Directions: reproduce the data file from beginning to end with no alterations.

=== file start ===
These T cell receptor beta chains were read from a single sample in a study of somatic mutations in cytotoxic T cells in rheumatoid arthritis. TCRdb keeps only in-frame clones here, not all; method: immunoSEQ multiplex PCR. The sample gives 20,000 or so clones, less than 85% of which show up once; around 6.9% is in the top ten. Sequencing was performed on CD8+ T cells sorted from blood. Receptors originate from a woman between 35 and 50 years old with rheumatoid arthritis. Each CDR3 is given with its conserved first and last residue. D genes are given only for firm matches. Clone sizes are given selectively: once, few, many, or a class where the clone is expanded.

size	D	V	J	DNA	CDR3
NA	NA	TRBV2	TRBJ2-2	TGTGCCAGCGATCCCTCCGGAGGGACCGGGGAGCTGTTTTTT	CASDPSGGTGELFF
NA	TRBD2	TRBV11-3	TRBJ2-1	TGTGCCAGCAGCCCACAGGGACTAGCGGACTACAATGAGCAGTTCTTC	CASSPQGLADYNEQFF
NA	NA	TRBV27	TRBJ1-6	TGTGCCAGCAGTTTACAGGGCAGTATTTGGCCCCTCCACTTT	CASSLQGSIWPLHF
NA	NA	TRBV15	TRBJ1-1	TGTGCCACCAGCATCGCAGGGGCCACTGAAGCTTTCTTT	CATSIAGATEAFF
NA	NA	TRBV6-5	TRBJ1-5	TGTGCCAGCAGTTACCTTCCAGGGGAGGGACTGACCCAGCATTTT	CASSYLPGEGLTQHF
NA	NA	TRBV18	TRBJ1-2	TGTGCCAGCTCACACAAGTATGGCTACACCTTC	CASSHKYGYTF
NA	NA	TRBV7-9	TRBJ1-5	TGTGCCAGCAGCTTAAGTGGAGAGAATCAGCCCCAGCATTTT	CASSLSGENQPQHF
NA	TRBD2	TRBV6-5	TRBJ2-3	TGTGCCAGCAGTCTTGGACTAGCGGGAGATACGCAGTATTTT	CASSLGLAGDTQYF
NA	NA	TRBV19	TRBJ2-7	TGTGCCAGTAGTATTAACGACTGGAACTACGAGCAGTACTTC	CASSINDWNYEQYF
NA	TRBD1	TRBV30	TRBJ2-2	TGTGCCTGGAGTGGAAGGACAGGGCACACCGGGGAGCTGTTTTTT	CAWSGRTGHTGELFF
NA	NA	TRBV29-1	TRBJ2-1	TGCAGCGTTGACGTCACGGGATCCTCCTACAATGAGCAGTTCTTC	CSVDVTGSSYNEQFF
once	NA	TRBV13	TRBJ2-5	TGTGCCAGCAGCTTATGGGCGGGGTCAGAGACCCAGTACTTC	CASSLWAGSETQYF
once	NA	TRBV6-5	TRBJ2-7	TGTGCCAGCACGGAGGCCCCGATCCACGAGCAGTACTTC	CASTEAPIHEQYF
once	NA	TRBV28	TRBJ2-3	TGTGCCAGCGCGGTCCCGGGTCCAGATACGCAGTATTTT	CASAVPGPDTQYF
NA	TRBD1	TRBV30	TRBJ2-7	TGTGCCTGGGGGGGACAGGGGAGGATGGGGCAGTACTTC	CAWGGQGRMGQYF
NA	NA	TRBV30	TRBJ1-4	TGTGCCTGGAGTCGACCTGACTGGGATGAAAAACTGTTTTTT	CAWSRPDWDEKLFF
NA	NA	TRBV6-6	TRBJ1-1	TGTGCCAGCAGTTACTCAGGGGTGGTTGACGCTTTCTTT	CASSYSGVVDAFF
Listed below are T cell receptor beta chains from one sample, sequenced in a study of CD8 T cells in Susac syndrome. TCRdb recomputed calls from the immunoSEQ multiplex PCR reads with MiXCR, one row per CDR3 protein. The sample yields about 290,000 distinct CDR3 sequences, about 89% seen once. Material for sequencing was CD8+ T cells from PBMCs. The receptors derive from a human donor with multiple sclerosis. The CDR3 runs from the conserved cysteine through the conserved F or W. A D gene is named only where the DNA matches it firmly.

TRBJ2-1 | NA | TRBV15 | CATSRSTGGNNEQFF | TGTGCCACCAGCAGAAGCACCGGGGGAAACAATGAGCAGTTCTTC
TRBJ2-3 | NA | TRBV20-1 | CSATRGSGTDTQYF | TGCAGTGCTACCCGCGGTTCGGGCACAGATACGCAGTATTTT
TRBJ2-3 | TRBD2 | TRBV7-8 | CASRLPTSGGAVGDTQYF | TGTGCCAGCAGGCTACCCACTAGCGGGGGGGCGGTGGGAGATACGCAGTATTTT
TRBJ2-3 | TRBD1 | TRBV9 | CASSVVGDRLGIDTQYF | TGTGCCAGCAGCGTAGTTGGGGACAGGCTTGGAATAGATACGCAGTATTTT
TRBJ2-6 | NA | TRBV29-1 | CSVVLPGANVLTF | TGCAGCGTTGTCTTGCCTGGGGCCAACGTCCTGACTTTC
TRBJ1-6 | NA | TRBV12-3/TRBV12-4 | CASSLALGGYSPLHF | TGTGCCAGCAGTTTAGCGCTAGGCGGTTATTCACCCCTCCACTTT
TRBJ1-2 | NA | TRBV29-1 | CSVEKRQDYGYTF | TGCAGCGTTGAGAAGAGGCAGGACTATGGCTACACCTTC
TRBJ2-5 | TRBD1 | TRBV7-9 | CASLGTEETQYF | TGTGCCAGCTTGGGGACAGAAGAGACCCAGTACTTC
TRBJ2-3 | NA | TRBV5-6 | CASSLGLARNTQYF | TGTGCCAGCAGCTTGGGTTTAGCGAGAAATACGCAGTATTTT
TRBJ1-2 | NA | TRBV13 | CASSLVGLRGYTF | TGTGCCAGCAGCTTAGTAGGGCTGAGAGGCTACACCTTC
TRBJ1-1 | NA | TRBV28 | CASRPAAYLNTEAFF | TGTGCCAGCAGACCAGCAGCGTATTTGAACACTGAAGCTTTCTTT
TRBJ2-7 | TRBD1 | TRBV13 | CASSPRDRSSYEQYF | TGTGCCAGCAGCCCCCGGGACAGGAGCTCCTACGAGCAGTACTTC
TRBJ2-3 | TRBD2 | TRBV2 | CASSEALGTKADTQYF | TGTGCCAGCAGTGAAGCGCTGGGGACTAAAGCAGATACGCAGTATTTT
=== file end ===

These T cell receptor beta chains were read from a single sample in a study of somatic mutations in cytotoxic T cells in rheumatoid arthritis. TCRdb keeps only in-frame clones here, not all; method: immunoSEQ multiplex PCR. The sample gives 20,000 or so clones, less than 85% of which show up once; around 6.9% is in the top ten. Sequencing was performed on CD8+ T cells sorted from blood. Receptors originate from a woman between 35 and 50 years old with rheumatoid arthritis. Each CDR3 is given with its conserved first and last residue. D genes are given only for firm matches. Clone sizes are given selectively: once, few, many, or a class where the clone is expanded.

size	D	V	J	DNA	CDR3
NA	NA	TRBV2	TRBJ2-2	TGTGCCAGCGATCCCTCCGGAGGGACCGGGGAGCTGTTTTTT	CASDPSGGTGELFF
NA	TRBD2	TRBV11-3	TRBJ2-1	TGTGCCAGCAGCCCACAGGGACTAGCGGACTACAATGAGCAGTTCTTC	CASSPQGLADYNEQFF
NA	NA	TRBV27	TRBJ1-6	TGTGCCAGCAGTTTACAGGGCAGTATTTGGCCCCTCCACTTT	CASSLQGSIWPLHF
NA	NA	TRBV15	TRBJ1-1	TGTGCCACCAGCATCGCAGGGGCCACTGAAGCTTTCTTT	CATSIAGATEAFF
NA	NA	TRBV6-5	TRBJ1-5	TGTGCCAGCAGTTACCTTCCAGGGGAGGGACTGACCCAGCATTTT	CASSYLPGEGLTQHF
NA	NA	TRBV18	TRBJ1-2	TGTGCCAGCTCACACAAGTATGGCTACACCTTC	CASSHKYGYTF
NA	NA	TRBV7-9	TRBJ1-5	TGTGCCAGCAGCTTAAGTGGAGAGAATCAGCCCCAGCATTTT	CASSLSGENQPQHF
NA	TRBD2	TRBV6-5	TRBJ2-3	TGTGCCAGCAGTCTTGGACTAGCGGGAGATACGCAGTATTTT	CASSLGLAGDTQYF
NA	NA	TRBV19	TRBJ2-7	TGTGCCAGTAGTATTAACGACTGGAACTACGAGCAGTACTTC	CASSINDWNYEQYF
NA	TRBD1	TRBV30	TRBJ2-2	TGTGCCTGGAGTGGAAGGACAGGGCACACCGGGGAGCTGTTTTTT	CAWSGRTGHTGELFF
NA	NA	TRBV29-1	TRBJ2-1	TGCAGCGTTGACGTCACGGGATCCTCCTACAATGAGCAGTTCTTC	CSVDVTGSSYNEQFF
once	NA	TRBV13	TRBJ2-5	TGTGCCAGCAGCTTATGGGCGGGGTCAGAGACCCAGTACTTC	CASSLWAGSETQYF
once	NA	TRBV6-5	TRBJ2-7	TGTGCCAGCACGGAGGCCCCGATCCACGAGCAGTACTTC	CASTEAPIHEQYF
once	NA	TRBV28	TRBJ2-3	TGTGCCAGCGCGGTCCCGGGTCCAGATACGCAGTATTTT	CASAVPGPDTQYF
NA	TRBD1	TRBV30	TRBJ2-7	TGTGCCTGGGGGGGACAGGGGAGGATGGGGCAGTACTTC	CAWGGQGRMGQYF
NA	NA	TRBV30	TRBJ1-4	TGTGCCTGGAGTCGACCTGACTGGGATGAAAAACTGTTTTTT	CAWSRPDWDEKLFF
NA	NA	TRBV6-6	TRBJ1-1	TGTGCCAGCAGTTACTCAGGGGTGGTTGACGCTTTCTTT	CASSYSGVVDAFF
Listed below are T cell receptor beta chains from one sample, sequenced in a study of CD8 T cells in Susac syndrome. TCRdb recomputed calls from the immunoSEQ multiplex PCR reads with MiXCR, one row per CDR3 protein. The sample yields about 290,000 distinct CDR3 sequences, about 89% seen once. Material for sequencing was CD8+ T cells from PBMCs. The receptors derive from a human donor with multiple sclerosis. The CDR3 runs from the conserved cysteine through the conserved F or W. A D gene is named only where the DNA matches it firmly.

TRBJ2-1 | NA | TRBV15 | CATSRSTGGNNEQFF | TGTGCCACCAGCAGAAGCACCGGGGGAAACAATGAGCAGTTCTTC
TRBJ2-3 | NA | TRBV20-1 | CSATRGSGTDTQYF | TGCAGTGCTACCCGCGGTTCGGGCACAGATACGCAGTATTTT
TRBJ2-3 | TRBD2 | TRBV7-8 | CASRLPTSGGAVGDTQYF | TGTGCCAGCAGGCTACCCACTAGCGGGGGGGCGGTGGGAGATACGCAGTATTTT
TRBJ2-3 | TRBD1 | TRBV9 | CASSVVGDRLGIDTQYF | TGTGCCAGCAGCGTAGTTGGGGACAGGCTTGGAATAGATACGCAGTATTTT
TRBJ2-6 | NA | TRBV29-1 | CSVVLPGANVLTF | TGCAGCGTTGTCTTGCCTGGGGCCAACGTCCTGACTTTC
TRBJ1-6 | NA | TRBV12-3/TRBV12-4 | CASSLALGGYSPLHF | TGTGCCAGCAGTTTAGCGCTAGGCGGTTATTCACCCCTCCACTTT
TRBJ1-2 | NA | TRBV29-1 | CSVEKRQDYGYTF | TGCAGCGTTGAGAAGAGGCAGGACTATGGCTACACCTTC
TRBJ2-5 | TRBD1 | TRBV7-9 | CASLGTEETQYF | TGTGCCAGCTTGGGGACAGAAGAGACCCAGTACTTC
TRBJ2-3 | NA | TRBV5-6 | CASSLGLARNTQYF | TGTGCCAGCAGCTTGGGTTTAGCGAGAAATACGCAGTATTTT
TRBJ1-2 | NA | TRBV13 | CASSLVGLRGYTF | TGTGCCAGCAGCTTAGTAGGGCTGAGAGGCTACACCTTC
TRBJ1-1 | NA | TRBV28 | CASRPAAYLNTEAFF | TGTGCCAGCAGACCAGCAGCGTATTTGAACACTGAAGCTTTCTTT
TRBJ2-7 | TRBD1 | TRBV13 | CASSPRDRSSYEQYF | TGTGCCAGCAGCCCCCGGGACAGGAGCTCCTACGAGCAGTACTTC
TRBJ2-3 | TRBD2 | TRBV2 | CASSEALGTKADTQYF | TGTGCCAGCAGTGAAGCGCTGGGGACTAAAGCAGATACGCAGTATTTT